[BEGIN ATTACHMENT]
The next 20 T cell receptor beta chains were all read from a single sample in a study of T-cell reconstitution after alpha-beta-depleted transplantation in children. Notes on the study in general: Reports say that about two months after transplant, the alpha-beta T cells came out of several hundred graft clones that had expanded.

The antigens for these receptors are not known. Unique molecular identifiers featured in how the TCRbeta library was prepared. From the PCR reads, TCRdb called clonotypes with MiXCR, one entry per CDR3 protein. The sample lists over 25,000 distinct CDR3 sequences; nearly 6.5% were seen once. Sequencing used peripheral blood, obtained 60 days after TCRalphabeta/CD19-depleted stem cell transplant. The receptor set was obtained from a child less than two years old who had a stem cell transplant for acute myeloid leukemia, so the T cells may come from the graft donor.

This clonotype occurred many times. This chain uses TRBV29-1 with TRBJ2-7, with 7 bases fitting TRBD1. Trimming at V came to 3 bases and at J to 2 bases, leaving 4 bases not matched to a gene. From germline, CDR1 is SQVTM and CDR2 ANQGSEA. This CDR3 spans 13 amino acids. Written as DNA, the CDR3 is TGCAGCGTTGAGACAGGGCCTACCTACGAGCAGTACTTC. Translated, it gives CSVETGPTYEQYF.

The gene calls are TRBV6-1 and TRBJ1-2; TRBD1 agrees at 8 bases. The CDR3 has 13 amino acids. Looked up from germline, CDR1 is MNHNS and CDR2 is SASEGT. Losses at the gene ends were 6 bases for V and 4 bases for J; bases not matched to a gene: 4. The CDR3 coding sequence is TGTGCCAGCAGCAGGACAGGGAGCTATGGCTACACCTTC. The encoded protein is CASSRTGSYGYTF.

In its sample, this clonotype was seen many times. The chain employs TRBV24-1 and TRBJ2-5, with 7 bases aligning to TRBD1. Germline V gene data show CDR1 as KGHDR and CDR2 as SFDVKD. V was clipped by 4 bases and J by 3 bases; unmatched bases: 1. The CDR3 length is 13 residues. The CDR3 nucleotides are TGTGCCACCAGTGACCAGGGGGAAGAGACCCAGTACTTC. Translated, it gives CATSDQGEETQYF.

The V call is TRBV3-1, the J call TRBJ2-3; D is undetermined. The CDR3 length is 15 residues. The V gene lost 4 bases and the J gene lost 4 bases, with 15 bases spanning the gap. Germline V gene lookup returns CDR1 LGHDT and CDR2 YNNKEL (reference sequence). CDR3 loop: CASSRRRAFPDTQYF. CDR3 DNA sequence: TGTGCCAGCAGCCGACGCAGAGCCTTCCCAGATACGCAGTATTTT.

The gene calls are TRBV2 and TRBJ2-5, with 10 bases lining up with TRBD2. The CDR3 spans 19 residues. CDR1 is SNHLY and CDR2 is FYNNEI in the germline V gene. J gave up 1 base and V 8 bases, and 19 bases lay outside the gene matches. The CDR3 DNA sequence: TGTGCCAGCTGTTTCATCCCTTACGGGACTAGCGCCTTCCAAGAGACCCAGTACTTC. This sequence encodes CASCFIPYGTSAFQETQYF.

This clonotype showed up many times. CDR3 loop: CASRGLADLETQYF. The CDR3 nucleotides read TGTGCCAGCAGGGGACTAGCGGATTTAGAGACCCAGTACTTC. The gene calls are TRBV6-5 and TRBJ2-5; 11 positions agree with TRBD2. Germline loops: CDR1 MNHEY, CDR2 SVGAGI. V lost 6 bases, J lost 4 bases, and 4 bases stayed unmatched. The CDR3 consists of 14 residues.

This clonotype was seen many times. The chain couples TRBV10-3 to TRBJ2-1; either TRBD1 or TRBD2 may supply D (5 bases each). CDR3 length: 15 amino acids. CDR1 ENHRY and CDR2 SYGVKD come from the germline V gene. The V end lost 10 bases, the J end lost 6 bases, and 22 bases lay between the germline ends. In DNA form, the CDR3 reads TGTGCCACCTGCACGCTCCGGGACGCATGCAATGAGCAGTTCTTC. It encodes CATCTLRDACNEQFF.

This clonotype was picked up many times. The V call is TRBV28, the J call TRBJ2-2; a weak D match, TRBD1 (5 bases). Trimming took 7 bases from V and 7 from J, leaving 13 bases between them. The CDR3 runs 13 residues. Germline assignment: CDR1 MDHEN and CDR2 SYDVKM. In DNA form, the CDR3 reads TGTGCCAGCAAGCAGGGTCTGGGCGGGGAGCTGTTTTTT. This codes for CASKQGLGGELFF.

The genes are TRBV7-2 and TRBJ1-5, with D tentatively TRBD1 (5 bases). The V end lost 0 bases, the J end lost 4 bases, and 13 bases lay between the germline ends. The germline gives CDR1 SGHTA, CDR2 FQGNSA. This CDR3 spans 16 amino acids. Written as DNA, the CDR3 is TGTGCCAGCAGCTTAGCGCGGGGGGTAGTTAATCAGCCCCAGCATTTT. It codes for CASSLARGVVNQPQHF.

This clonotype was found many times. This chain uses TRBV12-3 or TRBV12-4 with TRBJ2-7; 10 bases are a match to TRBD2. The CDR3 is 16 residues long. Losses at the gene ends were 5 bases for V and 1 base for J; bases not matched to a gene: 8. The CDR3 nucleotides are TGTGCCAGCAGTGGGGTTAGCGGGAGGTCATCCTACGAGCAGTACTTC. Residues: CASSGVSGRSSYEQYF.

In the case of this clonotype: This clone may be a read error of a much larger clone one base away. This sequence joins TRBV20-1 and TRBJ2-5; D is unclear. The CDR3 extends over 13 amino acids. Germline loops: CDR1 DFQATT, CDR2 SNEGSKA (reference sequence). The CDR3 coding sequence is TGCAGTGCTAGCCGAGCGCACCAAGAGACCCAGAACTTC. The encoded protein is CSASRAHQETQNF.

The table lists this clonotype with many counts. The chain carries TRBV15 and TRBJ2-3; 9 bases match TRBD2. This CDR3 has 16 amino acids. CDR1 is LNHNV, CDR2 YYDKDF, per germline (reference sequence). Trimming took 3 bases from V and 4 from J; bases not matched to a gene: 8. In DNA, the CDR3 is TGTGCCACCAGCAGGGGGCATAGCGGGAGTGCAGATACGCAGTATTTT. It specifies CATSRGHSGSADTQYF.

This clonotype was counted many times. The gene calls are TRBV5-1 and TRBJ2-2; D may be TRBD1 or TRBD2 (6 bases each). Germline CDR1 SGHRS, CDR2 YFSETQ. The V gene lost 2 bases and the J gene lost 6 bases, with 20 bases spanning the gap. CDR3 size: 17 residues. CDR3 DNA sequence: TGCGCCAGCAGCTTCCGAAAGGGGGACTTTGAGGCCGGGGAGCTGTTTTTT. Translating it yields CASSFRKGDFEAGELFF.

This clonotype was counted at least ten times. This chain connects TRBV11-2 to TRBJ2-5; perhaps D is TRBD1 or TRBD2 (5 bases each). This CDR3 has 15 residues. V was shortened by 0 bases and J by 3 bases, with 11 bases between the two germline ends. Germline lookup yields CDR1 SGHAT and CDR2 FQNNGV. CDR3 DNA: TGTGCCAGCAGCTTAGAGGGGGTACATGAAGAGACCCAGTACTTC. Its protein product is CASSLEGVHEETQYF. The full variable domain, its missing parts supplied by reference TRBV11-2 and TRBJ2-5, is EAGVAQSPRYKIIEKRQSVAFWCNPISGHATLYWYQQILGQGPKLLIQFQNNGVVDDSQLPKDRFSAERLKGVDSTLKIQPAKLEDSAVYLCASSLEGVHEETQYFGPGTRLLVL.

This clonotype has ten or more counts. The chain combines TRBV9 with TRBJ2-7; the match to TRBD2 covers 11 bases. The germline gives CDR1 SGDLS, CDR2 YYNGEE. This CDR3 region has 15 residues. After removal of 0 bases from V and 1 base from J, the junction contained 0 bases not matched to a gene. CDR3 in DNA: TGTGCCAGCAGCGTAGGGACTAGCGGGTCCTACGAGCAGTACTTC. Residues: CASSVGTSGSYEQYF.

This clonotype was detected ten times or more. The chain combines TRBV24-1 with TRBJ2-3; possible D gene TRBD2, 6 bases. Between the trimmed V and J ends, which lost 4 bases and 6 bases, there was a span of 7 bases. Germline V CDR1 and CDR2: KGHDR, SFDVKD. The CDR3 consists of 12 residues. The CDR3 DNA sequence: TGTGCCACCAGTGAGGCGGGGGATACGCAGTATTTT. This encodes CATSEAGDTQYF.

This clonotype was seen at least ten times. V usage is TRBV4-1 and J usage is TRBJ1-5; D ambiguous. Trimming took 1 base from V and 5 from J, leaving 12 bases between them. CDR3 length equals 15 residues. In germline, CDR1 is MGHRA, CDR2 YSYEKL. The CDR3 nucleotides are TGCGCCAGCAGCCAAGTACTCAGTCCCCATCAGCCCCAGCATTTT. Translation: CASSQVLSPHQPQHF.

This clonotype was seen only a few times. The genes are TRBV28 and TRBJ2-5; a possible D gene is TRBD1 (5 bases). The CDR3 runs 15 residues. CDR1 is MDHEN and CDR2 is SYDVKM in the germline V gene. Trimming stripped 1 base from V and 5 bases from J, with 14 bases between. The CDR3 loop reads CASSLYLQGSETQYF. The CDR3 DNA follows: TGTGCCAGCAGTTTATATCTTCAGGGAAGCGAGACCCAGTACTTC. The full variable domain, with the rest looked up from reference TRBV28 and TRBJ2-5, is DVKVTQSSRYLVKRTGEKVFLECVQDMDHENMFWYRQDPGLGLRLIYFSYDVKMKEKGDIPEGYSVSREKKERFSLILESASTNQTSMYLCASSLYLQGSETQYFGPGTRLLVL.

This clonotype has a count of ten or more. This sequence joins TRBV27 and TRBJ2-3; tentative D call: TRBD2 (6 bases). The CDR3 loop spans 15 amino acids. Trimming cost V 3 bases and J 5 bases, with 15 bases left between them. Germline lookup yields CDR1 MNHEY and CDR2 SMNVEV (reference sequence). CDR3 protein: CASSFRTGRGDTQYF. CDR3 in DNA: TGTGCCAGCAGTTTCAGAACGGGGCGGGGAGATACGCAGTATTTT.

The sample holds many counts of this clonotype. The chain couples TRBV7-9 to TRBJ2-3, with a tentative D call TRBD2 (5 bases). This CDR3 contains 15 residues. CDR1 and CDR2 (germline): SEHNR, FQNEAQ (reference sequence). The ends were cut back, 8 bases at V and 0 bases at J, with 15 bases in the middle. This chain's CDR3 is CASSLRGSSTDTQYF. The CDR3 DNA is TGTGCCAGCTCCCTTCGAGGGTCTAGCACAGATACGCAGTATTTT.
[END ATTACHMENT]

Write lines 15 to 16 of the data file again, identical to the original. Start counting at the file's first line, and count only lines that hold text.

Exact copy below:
This clonotype was counted many times. The gene calls are TRBV5-1 and TRBJ2-2; D may be TRBD1 or TRBD2 (6 bases each). Germline CDR1 SGHRS, CDR2 YFSETQ. The V gene lost 2 bases and the J gene lost 6 bases, with 20 bases spanning the gap. CDR3 size: 17 residues. CDR3 DNA sequence: TGCGCCAGCAGCTTCCGAAAGGGGGACTTTGAGGCCGGGGAGCTGTTTTTT. Translating it yields CASSFRKGDFEAGELFF.

This clonotype was counted at least ten times. This chain connects TRBV11-2 to TRBJ2-5; perhaps D is TRBD1 or TRBD2 (5 bases each). This CDR3 has 15 residues. V was shortened by 0 bases and J by 3 bases, with 11 bases between the two germline ends. Germline lookup yields CDR1 SGHAT and CDR2 FQNNGV. CDR3 DNA: TGTGCCAGCAGCTTAGAGGGGGTACATGAAGAGACCCAGTACTTC. Its protein product is CASSLEGVHEETQYF. The full variable domain, its missing parts supplied by reference TRBV11-2 and TRBJ2-5, is EAGVAQSPRYKIIEKRQSVAFWCNPISGHATLYWYQQILGQGPKLLIQFQNNGVVDDSQLPKDRFSAERLKGVDSTLKIQPAKLEDSAVYLCASSLEGVHEETQYFGPGTRLLVL.